THIS STRANGE TOWN–LIBERAL MISSOURI
A HISTORY OF THE EARLY YEARS
1880 – 1910
BY J. P. MOORE
Mr. Walser’s Residence in Liberal
Mr. Walser’s first home at Liberal, as near can now be determined, was not within the original town plot. But it was about one-fourth mile south on a proposed extension, or commons, of the town’s limits, in a house he owned on his land. It is very probable that the house was there when he bought the property, yet he may have built it. Here he moved his family early in 1880, and here he lived during the process of platting the town and relating activities.
Among the town’s first buildings was a small frame structure built by Mr. Walser to serve as an office. From this office he carried on his law practice, and any other business matters, until about 1900. The building stood about where the present Edwin Lipscomb grain and elevator business office is located, on the east side of Main street at the south end of the business section.
The dwelling house above referred to, a two-story frame structure of about six rooms, was destroyed by fire in about 1887. The writer has been unable to learn the exact date. The house was rebuilt on its original foundation and still stands today in approximately its original form.
If Mr. Walser lived there after being divorced from his first wife and his marriage to Mrs. Hannah M. Allen is not known. But soon after his marriage to Mrs. Allen they were living in a small frame house owned by her, within the city limits. This house was originally a two-room structure. Either before or during Mr. Walser’s occupancy it was remodeled and enlarged into a six-room dwelling. It still stands and has been made modern. This house is located on Lot one, of Block eight, original town of Liberal, directly across the street south of the present Christian church on Yale street.
The town lot, of course, originally belonged to Mr. Walser, as part of the original town plot. On June 7, 1882, he sold the lot to Mrs. Fannie Baker for $25.00. Mrs. Baker and her husband, Frank, built thereon a small two-room frame house. The Bakers sold the property to Mrs. Hannah M. Allen on April 5, 1883, for $150.00. Some time after her separation from Mr. Walser, and while living at Denver, Colo., on July 14, 1899, the former Mrs. Allen-Walser sold to Ab Sweatt. Subsequent owners were F. W. Condict, and J. O. Pinkerton, Ethel and Charles Brand, Hubert and Gail Andrews, and presently by Mr. and Mrs. Clarence Snodgrass.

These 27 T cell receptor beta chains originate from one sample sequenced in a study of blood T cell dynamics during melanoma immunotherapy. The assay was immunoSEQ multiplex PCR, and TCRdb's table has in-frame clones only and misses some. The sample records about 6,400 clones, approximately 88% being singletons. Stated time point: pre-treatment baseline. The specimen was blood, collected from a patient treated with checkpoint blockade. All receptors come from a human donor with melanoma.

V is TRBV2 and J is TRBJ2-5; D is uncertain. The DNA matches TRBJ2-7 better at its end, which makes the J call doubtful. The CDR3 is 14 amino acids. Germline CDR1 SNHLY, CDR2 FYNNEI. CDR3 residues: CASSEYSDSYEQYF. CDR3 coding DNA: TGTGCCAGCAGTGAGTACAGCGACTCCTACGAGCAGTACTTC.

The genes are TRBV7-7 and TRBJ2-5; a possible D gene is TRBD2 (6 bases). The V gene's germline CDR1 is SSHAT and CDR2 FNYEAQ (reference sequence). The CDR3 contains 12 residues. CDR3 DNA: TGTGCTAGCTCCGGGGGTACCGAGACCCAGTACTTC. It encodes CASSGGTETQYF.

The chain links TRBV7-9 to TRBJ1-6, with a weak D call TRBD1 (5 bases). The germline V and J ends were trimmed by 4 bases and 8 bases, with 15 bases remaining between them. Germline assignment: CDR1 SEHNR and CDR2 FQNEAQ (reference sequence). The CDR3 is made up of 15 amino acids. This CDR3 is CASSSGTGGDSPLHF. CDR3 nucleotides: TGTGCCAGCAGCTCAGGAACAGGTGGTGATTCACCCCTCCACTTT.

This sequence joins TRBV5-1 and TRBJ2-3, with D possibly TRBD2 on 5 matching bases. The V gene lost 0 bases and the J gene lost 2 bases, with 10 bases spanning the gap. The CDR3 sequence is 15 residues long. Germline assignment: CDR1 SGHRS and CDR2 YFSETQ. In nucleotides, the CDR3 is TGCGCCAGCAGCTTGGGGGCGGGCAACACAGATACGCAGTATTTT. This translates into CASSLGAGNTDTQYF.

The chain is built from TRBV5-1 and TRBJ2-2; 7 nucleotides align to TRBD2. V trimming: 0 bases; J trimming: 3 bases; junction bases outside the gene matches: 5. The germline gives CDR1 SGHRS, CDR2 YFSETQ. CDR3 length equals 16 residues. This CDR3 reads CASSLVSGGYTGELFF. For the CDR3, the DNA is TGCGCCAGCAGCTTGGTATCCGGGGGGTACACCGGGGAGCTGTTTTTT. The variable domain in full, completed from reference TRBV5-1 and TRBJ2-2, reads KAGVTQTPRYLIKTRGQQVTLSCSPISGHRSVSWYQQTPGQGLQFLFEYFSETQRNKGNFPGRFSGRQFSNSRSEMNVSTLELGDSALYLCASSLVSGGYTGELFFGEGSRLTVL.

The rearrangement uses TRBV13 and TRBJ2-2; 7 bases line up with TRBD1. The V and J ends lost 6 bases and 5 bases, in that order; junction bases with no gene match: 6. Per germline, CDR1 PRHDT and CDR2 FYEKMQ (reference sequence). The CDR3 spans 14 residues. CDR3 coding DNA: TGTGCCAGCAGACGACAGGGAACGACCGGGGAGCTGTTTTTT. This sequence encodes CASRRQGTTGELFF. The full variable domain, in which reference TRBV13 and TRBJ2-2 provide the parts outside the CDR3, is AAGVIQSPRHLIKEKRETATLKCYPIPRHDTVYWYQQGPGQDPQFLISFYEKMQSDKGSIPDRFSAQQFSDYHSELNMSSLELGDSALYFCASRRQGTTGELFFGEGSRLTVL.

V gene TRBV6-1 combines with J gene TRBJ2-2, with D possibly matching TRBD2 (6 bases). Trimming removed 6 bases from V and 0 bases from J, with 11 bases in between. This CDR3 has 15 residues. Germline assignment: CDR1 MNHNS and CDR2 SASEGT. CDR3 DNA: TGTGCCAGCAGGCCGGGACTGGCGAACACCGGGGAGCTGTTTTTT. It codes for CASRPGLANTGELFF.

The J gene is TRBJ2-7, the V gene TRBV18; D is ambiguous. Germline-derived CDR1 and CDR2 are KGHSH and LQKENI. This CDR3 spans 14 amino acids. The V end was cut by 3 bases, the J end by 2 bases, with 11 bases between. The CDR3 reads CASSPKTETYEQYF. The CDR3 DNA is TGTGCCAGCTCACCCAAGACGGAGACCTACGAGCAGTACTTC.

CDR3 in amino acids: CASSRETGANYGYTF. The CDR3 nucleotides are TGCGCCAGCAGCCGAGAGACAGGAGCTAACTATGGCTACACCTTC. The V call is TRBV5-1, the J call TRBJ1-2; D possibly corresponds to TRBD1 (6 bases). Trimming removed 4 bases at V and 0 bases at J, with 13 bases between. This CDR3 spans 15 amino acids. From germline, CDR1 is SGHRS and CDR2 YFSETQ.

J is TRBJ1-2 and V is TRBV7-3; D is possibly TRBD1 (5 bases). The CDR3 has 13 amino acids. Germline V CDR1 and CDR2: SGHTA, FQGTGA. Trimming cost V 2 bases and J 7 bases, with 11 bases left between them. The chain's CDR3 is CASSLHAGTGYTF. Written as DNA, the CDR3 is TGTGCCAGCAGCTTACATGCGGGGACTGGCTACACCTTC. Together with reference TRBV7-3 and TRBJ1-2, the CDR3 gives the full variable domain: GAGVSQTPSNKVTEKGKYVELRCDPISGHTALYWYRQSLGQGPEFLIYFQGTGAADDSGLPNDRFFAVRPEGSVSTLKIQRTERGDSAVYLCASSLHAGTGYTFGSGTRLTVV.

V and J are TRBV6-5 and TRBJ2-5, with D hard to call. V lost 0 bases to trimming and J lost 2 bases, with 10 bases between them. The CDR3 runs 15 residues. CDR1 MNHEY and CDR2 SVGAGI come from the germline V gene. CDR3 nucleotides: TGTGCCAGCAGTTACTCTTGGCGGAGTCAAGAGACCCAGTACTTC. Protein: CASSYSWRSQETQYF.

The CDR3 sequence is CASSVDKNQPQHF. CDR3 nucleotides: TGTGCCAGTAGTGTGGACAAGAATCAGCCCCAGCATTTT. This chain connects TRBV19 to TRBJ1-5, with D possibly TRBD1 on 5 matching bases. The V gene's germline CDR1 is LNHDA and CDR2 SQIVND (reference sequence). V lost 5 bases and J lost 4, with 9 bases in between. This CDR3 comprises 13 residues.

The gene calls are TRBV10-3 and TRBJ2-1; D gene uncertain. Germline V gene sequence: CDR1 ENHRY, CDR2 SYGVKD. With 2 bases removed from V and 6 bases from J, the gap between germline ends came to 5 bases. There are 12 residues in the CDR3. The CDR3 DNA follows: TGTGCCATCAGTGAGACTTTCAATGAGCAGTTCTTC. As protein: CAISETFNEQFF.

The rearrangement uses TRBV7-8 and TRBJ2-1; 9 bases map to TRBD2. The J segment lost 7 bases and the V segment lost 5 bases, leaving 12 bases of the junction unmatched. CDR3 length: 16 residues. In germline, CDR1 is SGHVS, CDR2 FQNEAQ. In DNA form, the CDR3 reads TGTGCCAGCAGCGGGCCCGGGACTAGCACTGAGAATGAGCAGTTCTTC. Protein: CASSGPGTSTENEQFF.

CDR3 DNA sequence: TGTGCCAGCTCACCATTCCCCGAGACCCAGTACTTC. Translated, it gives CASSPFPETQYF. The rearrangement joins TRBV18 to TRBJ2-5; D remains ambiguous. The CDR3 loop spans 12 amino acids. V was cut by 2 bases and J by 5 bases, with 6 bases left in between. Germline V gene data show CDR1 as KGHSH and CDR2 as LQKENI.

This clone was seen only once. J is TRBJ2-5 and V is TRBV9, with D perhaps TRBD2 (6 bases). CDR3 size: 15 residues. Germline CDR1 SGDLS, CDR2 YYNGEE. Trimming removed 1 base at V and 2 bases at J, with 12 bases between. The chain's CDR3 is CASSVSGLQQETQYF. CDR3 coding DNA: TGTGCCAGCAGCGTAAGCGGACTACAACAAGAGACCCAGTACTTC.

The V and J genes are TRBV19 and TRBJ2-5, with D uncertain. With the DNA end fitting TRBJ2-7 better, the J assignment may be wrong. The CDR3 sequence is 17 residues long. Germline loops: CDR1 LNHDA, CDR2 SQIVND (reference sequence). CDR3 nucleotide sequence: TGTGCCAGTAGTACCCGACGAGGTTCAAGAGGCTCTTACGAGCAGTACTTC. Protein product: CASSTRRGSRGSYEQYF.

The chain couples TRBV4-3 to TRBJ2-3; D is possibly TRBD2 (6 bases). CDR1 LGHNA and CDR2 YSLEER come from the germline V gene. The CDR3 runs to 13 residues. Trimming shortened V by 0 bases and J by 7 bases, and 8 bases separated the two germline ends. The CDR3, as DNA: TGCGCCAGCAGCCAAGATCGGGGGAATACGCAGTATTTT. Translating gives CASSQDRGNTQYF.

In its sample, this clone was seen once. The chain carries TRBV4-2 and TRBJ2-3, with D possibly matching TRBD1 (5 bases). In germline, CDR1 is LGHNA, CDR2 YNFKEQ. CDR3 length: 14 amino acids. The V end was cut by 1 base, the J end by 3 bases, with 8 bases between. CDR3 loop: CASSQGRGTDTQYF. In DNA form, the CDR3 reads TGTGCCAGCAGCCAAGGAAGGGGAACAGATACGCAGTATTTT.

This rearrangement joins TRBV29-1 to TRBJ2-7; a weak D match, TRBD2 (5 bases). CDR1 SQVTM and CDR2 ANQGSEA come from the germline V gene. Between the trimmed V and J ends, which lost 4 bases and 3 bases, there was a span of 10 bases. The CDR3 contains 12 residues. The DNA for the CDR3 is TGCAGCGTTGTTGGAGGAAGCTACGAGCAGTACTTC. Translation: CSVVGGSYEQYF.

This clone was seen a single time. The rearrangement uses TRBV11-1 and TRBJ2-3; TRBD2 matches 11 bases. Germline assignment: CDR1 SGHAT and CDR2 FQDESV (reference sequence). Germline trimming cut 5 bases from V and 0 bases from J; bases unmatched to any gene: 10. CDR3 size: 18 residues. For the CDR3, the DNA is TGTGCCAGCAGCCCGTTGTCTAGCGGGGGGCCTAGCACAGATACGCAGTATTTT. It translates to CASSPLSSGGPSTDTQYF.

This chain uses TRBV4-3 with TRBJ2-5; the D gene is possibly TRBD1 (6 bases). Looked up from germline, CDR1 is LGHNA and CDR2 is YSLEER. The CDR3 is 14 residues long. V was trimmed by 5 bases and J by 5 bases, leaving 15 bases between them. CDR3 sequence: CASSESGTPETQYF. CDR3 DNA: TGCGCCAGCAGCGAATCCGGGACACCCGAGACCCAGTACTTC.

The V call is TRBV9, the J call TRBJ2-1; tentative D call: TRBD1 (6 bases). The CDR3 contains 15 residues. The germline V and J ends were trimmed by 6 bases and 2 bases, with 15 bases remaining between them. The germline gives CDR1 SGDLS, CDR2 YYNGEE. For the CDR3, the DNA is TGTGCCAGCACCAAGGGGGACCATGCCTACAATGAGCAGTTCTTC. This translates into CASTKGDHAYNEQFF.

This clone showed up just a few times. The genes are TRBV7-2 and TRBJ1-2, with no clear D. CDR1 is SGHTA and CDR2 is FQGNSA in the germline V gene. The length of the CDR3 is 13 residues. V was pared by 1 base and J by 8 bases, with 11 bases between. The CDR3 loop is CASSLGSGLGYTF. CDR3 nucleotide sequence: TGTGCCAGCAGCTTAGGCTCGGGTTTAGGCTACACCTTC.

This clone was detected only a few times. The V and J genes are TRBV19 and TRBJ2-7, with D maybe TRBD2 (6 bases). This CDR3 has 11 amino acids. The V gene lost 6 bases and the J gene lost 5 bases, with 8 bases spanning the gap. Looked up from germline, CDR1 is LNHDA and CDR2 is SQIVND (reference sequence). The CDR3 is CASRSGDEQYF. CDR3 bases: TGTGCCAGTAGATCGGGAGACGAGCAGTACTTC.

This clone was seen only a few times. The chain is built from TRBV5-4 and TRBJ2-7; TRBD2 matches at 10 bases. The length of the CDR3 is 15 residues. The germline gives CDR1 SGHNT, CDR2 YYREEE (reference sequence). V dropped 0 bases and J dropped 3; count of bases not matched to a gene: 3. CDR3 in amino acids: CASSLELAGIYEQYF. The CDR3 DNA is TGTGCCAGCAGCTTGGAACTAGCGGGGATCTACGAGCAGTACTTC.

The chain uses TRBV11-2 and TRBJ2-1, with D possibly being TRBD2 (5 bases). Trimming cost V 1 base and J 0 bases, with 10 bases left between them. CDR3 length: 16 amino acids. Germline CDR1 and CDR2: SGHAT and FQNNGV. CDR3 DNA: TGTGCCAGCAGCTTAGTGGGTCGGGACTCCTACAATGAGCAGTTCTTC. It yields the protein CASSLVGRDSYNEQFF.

It was during Mr. Walser’s occupancy, and at this house, that his daughter, Lena E., was married to J. G. Todd, at that time a rising young Liberal merchant, and later a banker.
In 1890 Mr. Walser founded Catalpa Park, built and moved to a frame house there. This structure was destroyed by fire in about 1906. It had been a six-room cottage with full basement. It was rebuilt of concrete blocks, on the same foundation. Here Mr. Walser lived the remainder of his life. There he died.
This house was used during the middle and late 1920’s as a club house for the Liberal Country Club. The club was demised with the financial crash of 1929. After this the house remained a rental property until about 1940, when it was razed to clear the ground for a steam shovel coal mining operation. The whole of old Catalpa Park was a victim of this same commercial activity.
Communities, today, are clamoring for public parks. Liberal could have retained this beauty spot at a relatively low cost. But now it is gone. To restore it would entail a cost probably too great fo the community, at the present time.